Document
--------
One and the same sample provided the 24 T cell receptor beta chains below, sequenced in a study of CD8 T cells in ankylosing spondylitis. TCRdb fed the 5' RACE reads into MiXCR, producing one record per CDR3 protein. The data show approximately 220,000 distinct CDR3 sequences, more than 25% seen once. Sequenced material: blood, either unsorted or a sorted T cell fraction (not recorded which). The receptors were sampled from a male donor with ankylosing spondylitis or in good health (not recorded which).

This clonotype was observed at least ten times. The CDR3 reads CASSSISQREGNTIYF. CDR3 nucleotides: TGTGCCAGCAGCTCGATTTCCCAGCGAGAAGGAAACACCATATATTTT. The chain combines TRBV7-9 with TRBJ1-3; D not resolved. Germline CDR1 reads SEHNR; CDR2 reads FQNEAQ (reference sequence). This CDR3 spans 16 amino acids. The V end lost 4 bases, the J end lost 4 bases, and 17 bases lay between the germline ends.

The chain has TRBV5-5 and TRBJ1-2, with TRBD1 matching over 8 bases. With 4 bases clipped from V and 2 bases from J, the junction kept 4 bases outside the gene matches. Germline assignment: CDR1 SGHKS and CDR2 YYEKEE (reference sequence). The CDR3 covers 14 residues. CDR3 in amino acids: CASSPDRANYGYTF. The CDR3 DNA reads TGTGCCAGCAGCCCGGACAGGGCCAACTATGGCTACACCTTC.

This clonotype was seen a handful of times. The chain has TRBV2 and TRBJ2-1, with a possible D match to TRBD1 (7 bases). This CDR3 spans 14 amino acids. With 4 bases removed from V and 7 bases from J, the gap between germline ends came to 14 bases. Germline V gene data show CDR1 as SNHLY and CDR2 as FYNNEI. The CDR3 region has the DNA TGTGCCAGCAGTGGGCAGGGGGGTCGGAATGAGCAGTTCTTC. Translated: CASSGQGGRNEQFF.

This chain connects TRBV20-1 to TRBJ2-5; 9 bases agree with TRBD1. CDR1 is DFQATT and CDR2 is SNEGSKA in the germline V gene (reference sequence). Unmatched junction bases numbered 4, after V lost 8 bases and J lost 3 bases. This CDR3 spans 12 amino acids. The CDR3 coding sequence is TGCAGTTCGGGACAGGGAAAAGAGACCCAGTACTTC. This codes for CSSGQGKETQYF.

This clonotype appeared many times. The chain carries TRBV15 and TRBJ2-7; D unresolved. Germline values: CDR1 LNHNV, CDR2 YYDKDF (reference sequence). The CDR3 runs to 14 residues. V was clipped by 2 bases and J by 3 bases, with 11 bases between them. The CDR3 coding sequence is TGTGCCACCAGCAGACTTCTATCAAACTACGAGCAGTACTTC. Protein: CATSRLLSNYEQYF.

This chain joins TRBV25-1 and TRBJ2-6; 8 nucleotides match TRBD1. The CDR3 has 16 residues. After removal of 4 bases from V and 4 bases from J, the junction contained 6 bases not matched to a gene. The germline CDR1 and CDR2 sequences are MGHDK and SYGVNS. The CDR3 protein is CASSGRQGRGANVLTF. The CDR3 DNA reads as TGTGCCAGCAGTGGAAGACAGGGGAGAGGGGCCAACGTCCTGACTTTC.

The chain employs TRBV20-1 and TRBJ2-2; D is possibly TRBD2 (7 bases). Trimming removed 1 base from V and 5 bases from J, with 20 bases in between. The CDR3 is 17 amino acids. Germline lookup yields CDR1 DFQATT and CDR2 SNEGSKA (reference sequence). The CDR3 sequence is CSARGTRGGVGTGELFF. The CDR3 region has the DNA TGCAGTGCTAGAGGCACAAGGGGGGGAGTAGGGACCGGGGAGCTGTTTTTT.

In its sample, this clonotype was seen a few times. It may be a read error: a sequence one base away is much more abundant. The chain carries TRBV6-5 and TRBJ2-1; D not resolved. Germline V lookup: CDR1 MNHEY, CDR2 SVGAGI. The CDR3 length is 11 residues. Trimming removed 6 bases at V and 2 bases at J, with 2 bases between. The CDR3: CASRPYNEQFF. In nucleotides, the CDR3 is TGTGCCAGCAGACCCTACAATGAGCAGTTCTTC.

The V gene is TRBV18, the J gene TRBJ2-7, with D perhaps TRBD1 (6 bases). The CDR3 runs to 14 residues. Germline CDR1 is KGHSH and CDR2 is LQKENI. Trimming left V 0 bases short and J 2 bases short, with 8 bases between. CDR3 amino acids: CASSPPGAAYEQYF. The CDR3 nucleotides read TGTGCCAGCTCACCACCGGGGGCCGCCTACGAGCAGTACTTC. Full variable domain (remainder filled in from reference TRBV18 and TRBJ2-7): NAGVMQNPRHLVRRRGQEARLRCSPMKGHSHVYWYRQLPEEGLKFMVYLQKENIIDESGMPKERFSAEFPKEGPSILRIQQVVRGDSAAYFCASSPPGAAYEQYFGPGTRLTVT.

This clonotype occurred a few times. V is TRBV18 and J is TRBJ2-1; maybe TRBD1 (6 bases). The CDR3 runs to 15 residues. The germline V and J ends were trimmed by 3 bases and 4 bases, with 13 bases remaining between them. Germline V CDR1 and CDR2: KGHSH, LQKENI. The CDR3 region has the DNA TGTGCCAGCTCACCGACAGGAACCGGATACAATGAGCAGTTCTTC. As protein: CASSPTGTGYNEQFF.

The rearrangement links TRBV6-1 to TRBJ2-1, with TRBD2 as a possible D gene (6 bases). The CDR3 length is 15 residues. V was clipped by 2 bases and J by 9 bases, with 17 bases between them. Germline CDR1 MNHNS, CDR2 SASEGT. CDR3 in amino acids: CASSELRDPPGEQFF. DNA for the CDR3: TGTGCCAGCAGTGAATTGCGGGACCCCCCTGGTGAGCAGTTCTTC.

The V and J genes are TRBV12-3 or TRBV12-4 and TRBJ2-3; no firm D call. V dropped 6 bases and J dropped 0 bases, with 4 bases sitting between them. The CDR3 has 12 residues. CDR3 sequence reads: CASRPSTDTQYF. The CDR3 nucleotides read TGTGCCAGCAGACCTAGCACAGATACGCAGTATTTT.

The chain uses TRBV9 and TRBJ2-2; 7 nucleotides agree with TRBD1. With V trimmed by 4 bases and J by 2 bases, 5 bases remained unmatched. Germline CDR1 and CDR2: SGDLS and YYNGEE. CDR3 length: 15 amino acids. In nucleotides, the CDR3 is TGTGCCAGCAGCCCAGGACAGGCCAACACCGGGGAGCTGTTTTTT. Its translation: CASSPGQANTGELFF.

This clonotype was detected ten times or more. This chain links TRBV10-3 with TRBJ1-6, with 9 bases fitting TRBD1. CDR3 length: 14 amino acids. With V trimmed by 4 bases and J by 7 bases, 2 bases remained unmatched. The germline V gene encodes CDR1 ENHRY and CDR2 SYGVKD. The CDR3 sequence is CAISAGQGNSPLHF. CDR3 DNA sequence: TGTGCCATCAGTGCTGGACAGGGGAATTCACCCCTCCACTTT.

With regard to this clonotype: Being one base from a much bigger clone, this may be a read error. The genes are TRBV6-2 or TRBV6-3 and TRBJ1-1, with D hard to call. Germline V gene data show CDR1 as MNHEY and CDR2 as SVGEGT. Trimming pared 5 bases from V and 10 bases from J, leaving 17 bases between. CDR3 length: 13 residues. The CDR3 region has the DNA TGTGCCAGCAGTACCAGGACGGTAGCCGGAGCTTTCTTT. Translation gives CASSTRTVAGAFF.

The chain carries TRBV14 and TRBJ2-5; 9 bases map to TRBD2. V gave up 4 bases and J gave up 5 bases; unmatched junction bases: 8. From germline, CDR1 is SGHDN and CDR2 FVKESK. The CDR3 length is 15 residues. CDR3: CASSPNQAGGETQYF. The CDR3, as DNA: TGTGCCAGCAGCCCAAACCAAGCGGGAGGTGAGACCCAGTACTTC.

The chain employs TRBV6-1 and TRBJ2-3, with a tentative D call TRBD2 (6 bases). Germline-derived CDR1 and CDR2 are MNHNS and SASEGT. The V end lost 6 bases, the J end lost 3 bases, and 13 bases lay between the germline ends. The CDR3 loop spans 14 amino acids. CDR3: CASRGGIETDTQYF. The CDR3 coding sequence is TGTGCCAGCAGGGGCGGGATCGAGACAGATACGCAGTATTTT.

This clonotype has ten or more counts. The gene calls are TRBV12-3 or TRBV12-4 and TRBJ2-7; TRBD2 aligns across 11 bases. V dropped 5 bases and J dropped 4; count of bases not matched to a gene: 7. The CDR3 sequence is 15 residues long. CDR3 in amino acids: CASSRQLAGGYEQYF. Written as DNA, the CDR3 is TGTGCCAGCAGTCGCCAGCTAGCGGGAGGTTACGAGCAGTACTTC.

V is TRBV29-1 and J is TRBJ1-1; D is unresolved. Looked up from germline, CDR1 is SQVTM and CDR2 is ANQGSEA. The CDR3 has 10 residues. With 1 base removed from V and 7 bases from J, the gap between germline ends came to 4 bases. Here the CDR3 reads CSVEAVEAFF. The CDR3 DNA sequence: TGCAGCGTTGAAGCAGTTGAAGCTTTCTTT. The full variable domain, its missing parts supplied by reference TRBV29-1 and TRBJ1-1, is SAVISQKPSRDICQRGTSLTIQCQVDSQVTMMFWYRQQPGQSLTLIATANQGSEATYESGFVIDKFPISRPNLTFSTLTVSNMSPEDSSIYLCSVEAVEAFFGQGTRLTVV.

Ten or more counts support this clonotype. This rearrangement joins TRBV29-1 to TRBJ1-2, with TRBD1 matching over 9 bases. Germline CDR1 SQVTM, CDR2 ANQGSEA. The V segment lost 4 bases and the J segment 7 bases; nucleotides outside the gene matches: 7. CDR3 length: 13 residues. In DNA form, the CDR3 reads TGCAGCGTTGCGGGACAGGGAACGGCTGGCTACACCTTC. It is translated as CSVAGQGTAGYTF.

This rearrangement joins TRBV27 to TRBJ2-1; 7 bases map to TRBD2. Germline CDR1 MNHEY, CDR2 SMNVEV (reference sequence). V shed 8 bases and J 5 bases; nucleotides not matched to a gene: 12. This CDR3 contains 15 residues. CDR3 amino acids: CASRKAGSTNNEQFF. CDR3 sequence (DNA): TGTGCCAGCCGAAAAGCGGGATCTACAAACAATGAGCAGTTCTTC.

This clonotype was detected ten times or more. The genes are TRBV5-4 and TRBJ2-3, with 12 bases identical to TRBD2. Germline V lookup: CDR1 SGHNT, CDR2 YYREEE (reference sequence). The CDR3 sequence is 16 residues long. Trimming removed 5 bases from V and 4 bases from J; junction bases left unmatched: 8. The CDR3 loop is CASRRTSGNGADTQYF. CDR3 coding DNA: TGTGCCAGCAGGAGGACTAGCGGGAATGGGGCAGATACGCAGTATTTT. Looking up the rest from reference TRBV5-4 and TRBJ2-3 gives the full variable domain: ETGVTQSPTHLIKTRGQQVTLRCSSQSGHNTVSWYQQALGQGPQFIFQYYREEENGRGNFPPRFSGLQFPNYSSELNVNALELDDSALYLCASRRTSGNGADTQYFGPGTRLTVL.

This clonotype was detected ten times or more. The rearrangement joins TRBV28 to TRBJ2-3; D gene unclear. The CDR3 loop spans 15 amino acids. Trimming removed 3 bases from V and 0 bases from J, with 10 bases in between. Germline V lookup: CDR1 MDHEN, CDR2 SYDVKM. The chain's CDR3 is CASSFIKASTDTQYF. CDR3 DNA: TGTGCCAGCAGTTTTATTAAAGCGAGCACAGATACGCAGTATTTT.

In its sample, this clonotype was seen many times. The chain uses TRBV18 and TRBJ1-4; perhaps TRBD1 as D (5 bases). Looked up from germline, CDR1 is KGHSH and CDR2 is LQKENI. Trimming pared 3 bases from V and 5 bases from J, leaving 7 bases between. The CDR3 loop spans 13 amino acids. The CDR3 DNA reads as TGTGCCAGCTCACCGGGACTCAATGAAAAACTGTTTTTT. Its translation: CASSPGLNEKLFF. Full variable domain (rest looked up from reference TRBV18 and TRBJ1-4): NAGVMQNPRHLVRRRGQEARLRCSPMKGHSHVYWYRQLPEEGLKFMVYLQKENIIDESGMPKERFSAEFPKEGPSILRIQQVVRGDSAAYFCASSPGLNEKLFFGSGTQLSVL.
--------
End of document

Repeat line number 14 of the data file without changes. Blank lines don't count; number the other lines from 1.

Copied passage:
The chain uses TRBV9 and TRBJ2-2; 7 nucleotides agree with TRBD1. With V trimmed by 4 bases and J by 2 bases, 5 bases remained unmatched. Germline CDR1 and CDR2: SGDLS and YYNGEE. CDR3 length: 15 amino acids. In nucleotides, the CDR3 is TGTGCCAGCAGCCCAGGACAGGCCAACACCGGGGAGCTGTTTTTT. Its translation: CASSPGQANTGELFF.